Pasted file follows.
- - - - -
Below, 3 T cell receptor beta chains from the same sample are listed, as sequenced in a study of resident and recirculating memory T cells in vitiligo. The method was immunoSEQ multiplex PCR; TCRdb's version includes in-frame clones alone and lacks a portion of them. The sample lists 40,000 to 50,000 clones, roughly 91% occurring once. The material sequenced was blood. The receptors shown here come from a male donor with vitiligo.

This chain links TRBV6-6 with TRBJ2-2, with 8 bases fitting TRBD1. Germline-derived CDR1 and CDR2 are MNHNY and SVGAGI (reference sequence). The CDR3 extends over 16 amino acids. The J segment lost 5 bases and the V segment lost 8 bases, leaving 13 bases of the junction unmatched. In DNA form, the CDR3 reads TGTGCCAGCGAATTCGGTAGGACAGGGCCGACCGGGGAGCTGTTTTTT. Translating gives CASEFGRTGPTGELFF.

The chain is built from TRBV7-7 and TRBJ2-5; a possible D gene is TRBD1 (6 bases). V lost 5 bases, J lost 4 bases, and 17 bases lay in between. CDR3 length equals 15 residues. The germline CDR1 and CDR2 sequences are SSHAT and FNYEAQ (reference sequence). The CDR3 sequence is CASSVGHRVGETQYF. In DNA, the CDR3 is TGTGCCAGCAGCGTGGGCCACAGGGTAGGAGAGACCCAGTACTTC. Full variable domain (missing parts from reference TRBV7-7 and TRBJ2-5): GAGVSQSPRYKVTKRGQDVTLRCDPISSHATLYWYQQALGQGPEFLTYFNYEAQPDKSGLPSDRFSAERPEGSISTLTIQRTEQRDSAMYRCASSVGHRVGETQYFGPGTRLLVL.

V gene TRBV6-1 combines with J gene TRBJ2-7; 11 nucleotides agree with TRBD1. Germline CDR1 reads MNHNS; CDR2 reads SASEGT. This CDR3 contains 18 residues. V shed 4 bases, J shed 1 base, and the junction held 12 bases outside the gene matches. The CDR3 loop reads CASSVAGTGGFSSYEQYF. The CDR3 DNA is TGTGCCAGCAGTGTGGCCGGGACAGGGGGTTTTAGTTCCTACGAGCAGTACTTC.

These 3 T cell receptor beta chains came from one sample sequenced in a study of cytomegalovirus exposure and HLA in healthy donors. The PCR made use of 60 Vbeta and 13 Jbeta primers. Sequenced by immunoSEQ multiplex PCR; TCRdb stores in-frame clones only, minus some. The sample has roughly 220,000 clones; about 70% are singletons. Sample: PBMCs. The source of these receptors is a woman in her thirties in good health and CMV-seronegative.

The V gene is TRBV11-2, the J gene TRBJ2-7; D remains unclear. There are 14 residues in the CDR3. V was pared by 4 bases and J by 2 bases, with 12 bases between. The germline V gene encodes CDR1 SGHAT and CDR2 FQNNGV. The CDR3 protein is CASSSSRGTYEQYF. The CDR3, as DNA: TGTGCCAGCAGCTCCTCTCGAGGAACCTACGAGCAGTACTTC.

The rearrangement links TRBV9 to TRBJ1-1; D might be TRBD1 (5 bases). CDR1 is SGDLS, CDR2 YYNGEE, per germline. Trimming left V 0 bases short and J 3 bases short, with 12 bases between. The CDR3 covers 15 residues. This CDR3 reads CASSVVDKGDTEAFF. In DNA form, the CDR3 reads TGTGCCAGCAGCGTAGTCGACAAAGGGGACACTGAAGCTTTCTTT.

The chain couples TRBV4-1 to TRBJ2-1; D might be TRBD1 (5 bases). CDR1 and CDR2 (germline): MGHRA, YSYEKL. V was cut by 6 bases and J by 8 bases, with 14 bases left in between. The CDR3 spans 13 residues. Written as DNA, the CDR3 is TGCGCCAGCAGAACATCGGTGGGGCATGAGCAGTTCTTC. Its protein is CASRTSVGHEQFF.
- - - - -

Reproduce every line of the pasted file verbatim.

Below, 3 T cell receptor beta chains from the same sample are listed, as sequenced in a study of resident and recirculating memory T cells in vitiligo. The method was immunoSEQ multiplex PCR; TCRdb's version includes in-frame clones alone and lacks a portion of them. The sample lists 40,000 to 50,000 clones, roughly 91% occurring once. The material sequenced was blood. The receptors shown here come from a male donor with vitiligo.

This chain links TRBV6-6 with TRBJ2-2, with 8 bases fitting TRBD1. Germline-derived CDR1 and CDR2 are MNHNY and SVGAGI (reference sequence). The CDR3 extends over 16 amino acids. The J segment lost 5 bases and the V segment lost 8 bases, leaving 13 bases of the junction unmatched. In DNA form, the CDR3 reads TGTGCCAGCGAATTCGGTAGGACAGGGCCGACCGGGGAGCTGTTTTTT. Translating gives CASEFGRTGPTGELFF.

The chain is built from TRBV7-7 and TRBJ2-5; a possible D gene is TRBD1 (6 bases). V lost 5 bases, J lost 4 bases, and 17 bases lay in between. CDR3 length equals 15 residues. The germline CDR1 and CDR2 sequences are SSHAT and FNYEAQ (reference sequence). The CDR3 sequence is CASSVGHRVGETQYF. In DNA, the CDR3 is TGTGCCAGCAGCGTGGGCCACAGGGTAGGAGAGACCCAGTACTTC. Full variable domain (missing parts from reference TRBV7-7 and TRBJ2-5): GAGVSQSPRYKVTKRGQDVTLRCDPISSHATLYWYQQALGQGPEFLTYFNYEAQPDKSGLPSDRFSAERPEGSISTLTIQRTEQRDSAMYRCASSVGHRVGETQYFGPGTRLLVL.

V gene TRBV6-1 combines with J gene TRBJ2-7; 11 nucleotides agree with TRBD1. Germline CDR1 reads MNHNS; CDR2 reads SASEGT. This CDR3 contains 18 residues. V shed 4 bases, J shed 1 base, and the junction held 12 bases outside the gene matches. The CDR3 loop reads CASSVAGTGGFSSYEQYF. The CDR3 DNA is TGTGCCAGCAGTGTGGCCGGGACAGGGGGTTTTAGTTCCTACGAGCAGTACTTC.

These 3 T cell receptor beta chains came from one sample sequenced in a study of cytomegalovirus exposure and HLA in healthy donors. The PCR made use of 60 Vbeta and 13 Jbeta primers. Sequenced by immunoSEQ multiplex PCR; TCRdb stores in-frame clones only, minus some. The sample has roughly 220,000 clones; about 70% are singletons. Sample: PBMCs. The source of these receptors is a woman in her thirties in good health and CMV-seronegative.

The V gene is TRBV11-2, the J gene TRBJ2-7; D remains unclear. There are 14 residues in the CDR3. V was pared by 4 bases and J by 2 bases, with 12 bases between. The germline V gene encodes CDR1 SGHAT and CDR2 FQNNGV. The CDR3 protein is CASSSSRGTYEQYF. The CDR3, as DNA: TGTGCCAGCAGCTCCTCTCGAGGAACCTACGAGCAGTACTTC.

The rearrangement links TRBV9 to TRBJ1-1; D might be TRBD1 (5 bases). CDR1 is SGDLS, CDR2 YYNGEE, per germline. Trimming left V 0 bases short and J 3 bases short, with 12 bases between. The CDR3 covers 15 residues. This CDR3 reads CASSVVDKGDTEAFF. In DNA form, the CDR3 reads TGTGCCAGCAGCGTAGTCGACAAAGGGGACACTGAAGCTTTCTTT.

The chain couples TRBV4-1 to TRBJ2-1; D might be TRBD1 (5 bases). CDR1 and CDR2 (germline): MGHRA, YSYEKL. V was cut by 6 bases and J by 8 bases, with 14 bases left in between. The CDR3 spans 13 residues. Written as DNA, the CDR3 is TGCGCCAGCAGAACATCGGTGGGGCATGAGCAGTTCTTC. Its protein is CASRTSVGHEQFF.